Do you have more than one cutting board? Who doesn’t, right?
We have a small stack of cutting boards sitting on a counter somewhat near the sink, leaning against the side of a cabinet for easy access.
Here’s the thing… a general concern should be that of food-borne illness or cross-contamination on your cutting boards. It can happen easier than you think – and you won’t know it until it’s too late.
Contamination can occur as a result of bad habits. Poor cleaning. Cross contamination.
(UPDATED – and a reminder…)
Here is an important (and simple) health safety tip – how to keep your cutting boards safe from cross-contamination…
Separate Cutting Boards For Meat and Vegetables
ONLY use a particular cutting board for meats and ONLY use a different board for vegetables. And keep it that way, even if they’re clean.
I told you it was simple!
Color Coded Cutting Boards
Here’s one way to do it. Purchase cutting boards that are color coded (that’s one way that we identify which cutting board to use for meat and which one for vegetables.
For example, you might use the following cutting board with red edge grips for meat (e.g. red meat).
Gorilla Grip Cutting Board (3 Piece) Red
#potential amzn fee earned at no extra cost to you
Similarly, the product linked above is available in a variety of edge colors. Perhaps choose the green one for vegetables.
Red – Beef
Yellow – Chicken
White – Pork
Green – Vegetables
Just decide which of your cutting boards will be used for meat vs. vegetables and leave it at that!
Cutting Board Contamination
Note: Even though you washed your cutting board, it doesn’t necessarily ensure that you got everything disinfected (the ‘bad’ stuff is invisible).
Note: The tiny grooves in a cutting board caused by the knife provides a potential breeding ground for bacteria that may have resisted your last washing.
MSB reader tip:
“Disinfect everything that might have come in contact with raw chicken in the kitchen. Hot soapy water wipe down on the counter followed by bleach wipe-down. Wet sponge goes into the microwave for 2 minutes afterwards.”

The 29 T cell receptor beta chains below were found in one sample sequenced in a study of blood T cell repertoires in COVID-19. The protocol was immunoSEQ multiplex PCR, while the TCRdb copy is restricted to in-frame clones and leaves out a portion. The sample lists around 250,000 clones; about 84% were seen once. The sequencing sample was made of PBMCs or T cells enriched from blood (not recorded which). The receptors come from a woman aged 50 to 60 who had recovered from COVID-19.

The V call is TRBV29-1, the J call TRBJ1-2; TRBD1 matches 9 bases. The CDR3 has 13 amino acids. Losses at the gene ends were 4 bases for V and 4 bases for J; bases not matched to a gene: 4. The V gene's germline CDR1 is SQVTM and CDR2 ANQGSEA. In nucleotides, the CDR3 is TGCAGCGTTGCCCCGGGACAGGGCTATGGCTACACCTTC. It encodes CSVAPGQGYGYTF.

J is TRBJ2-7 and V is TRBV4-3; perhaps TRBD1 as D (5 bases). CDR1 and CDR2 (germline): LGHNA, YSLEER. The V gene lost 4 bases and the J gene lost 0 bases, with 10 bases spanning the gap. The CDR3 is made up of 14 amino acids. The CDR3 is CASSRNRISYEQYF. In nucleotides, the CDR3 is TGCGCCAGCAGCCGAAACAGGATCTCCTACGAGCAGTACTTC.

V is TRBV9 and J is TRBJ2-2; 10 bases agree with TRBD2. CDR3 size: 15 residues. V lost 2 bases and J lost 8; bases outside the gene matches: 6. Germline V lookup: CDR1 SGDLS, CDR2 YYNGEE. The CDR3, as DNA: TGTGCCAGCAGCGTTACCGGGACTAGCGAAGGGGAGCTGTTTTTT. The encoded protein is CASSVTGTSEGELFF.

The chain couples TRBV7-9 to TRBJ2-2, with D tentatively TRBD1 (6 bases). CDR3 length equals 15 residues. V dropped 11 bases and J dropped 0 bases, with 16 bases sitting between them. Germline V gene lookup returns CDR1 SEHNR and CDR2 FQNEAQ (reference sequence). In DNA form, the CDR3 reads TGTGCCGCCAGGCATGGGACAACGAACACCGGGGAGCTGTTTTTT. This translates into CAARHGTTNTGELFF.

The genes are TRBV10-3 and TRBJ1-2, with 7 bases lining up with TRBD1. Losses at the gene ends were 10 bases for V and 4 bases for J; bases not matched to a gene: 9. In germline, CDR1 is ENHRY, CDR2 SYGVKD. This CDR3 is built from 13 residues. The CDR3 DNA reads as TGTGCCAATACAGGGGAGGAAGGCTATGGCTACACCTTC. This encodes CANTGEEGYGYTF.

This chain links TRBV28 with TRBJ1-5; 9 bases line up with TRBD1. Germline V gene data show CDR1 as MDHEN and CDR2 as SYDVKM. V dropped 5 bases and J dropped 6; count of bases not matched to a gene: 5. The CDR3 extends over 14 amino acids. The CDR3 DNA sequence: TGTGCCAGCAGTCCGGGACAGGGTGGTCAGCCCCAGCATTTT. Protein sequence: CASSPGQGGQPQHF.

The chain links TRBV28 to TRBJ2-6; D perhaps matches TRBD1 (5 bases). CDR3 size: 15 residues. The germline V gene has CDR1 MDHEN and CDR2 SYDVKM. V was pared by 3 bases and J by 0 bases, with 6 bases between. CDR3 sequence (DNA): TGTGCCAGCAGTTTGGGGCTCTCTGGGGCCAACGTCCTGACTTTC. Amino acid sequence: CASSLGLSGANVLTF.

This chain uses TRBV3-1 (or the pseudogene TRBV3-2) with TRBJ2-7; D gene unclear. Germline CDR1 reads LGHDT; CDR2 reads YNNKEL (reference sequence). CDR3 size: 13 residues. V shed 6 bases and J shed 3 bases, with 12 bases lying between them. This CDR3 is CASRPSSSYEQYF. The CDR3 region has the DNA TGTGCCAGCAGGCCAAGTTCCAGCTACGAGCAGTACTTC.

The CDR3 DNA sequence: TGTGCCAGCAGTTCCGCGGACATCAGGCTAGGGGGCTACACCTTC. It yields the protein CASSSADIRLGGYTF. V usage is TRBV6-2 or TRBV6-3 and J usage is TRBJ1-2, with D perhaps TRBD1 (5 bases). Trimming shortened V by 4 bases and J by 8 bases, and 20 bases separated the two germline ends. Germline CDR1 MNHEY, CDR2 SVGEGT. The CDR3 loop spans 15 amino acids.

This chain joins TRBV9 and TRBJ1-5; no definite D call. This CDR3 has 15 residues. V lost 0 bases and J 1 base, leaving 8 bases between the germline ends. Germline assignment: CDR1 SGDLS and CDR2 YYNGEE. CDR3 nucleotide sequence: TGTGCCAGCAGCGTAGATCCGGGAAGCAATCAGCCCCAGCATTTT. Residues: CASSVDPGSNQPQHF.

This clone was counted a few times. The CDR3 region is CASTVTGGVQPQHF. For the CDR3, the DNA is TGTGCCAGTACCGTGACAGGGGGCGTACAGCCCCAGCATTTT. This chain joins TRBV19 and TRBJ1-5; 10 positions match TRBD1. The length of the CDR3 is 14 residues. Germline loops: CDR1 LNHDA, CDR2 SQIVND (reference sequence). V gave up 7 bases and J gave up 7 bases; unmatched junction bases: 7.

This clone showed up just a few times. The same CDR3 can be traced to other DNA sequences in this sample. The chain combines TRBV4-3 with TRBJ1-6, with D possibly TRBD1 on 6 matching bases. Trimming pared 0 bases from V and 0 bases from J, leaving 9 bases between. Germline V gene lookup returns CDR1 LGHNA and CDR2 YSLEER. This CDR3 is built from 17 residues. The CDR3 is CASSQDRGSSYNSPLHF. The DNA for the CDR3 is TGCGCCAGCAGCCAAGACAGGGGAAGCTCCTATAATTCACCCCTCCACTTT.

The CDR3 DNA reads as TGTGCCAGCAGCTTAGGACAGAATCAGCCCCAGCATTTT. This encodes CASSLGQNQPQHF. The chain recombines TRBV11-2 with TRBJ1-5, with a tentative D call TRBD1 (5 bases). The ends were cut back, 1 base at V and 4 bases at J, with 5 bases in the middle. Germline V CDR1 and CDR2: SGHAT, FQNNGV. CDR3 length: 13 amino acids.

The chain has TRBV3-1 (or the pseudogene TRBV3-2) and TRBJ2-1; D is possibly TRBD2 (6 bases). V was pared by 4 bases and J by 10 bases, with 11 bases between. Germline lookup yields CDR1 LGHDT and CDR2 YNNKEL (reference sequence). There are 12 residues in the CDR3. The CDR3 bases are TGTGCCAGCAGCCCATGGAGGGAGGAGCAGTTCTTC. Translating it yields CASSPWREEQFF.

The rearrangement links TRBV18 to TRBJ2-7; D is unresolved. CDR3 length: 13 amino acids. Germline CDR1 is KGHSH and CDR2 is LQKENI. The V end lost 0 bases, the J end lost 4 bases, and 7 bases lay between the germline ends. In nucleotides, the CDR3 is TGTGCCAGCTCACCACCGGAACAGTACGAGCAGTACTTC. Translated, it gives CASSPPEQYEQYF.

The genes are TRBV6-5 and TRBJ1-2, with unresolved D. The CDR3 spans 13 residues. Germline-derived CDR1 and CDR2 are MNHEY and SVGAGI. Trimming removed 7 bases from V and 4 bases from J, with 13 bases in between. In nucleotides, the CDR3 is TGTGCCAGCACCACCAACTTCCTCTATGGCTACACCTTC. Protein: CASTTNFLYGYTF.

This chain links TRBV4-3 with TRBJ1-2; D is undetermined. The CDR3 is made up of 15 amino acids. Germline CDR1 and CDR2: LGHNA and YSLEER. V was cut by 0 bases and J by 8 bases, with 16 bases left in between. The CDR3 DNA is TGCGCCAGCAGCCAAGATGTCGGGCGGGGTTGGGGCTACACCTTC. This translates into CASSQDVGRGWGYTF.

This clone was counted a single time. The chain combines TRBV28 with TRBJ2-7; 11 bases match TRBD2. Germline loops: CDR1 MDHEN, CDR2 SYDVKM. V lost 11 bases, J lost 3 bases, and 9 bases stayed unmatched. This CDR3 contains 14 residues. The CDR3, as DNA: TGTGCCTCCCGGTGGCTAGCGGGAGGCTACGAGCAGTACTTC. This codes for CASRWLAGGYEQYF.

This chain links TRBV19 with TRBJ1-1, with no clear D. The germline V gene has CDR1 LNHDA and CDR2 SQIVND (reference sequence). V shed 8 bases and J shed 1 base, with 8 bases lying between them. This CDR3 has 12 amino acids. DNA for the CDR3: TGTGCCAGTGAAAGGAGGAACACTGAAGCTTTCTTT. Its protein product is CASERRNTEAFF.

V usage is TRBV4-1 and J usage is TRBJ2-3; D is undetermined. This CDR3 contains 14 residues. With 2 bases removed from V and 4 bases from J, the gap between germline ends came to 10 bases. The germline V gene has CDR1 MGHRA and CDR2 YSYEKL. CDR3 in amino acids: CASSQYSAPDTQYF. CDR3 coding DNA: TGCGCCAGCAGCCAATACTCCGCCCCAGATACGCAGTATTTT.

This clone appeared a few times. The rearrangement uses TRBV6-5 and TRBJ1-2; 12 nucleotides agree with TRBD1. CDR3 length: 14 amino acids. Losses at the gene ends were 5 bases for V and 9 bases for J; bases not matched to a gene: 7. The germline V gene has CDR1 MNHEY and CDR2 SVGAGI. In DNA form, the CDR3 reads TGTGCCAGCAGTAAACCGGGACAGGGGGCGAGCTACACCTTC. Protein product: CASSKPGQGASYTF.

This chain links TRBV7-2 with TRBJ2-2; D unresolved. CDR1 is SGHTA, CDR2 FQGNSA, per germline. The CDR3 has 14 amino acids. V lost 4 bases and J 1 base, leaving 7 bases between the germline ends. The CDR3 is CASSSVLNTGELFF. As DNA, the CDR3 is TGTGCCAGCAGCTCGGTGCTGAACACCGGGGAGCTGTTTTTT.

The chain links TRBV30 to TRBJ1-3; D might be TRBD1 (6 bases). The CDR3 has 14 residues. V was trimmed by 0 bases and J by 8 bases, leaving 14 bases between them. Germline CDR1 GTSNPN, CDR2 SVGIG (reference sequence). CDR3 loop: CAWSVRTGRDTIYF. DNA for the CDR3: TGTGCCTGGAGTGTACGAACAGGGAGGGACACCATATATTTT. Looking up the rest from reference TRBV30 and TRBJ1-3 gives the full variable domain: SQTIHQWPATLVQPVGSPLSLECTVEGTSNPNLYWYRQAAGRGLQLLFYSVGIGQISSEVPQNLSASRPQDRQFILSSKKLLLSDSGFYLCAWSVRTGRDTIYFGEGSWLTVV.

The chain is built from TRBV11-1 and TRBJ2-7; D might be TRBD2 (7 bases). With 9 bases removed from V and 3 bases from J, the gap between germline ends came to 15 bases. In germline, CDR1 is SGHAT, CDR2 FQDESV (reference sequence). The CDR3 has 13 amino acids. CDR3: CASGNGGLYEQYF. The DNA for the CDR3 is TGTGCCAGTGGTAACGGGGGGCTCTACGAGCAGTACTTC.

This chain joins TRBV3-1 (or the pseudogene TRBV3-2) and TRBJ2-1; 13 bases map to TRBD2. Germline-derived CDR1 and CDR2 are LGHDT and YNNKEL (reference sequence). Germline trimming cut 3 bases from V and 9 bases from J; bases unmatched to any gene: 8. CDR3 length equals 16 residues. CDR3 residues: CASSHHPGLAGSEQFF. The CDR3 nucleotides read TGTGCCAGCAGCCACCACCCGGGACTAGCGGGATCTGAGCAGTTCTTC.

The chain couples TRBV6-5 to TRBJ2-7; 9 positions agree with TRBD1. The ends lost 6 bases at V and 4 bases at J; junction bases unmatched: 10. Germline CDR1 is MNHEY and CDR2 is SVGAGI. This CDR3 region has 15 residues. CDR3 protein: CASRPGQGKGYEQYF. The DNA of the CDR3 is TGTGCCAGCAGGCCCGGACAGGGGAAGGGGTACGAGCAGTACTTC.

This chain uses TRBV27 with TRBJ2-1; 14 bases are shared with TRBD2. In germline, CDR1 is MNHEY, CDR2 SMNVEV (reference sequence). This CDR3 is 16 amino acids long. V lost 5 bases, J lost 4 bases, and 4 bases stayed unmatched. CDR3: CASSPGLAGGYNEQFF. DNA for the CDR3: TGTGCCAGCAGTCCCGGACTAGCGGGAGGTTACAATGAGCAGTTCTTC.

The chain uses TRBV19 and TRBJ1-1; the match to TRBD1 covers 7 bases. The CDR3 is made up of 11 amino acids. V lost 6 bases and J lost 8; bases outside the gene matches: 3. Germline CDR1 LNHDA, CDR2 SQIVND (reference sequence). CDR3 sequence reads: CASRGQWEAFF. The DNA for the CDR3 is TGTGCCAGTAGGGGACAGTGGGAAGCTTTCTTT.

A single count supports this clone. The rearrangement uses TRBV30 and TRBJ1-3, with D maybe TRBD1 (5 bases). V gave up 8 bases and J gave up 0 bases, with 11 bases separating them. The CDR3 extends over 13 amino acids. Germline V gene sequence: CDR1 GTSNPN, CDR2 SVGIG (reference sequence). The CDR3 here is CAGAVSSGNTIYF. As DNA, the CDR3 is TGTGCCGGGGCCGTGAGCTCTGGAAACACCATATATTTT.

Ken adds: Careful with how long that wet sponge is in the microwave! I generally do 30 seconds to a minute. Keep an eye on it…
Best Way To Get Germs Off A Kitchen Sponge
How To Disinfect A Cutting Board
If your dishwasher has a high temperature ‘sanitary’ mode, use it! Be sure that the cutting board is dishwasher safe. Not a good idea to put a wooden cutting board in there…
Or, wipe the cutting board with full-strength white vinegar after each use. The acetic acid in the vinegar is a good disinfectant, effective against E. coli, Salmonella, and Staphylococcus.
Use bleach or a bleach solution.
Disinfectant Bleach-Water Ratio
What about this one… For even more effectiveness (e.g. after cutting poultry?). Wash in sink with hot soapy water (pretty obvious, right?). But then use a paper towel to wipe the board with vinegar. After that use another paper towel to wipe it with hydrogen peroxide. Ordinary 3% peroxide is fine. Hydrogen peroxide is a surefire bacteria-killer.
“Friction and disinfectant solution. There is no substitute for scrubbing off gross contaminants and using soap and disinfectant solution to remove the pathogens.”
another MSB reader tip
How To Deep Clean A Cutting Board
Scrub it with a paste made from the following recipe:
1 tablespoon baking soda
Tablespoon of salt
1 tablespoon water
Rinse thoroughly with hot water.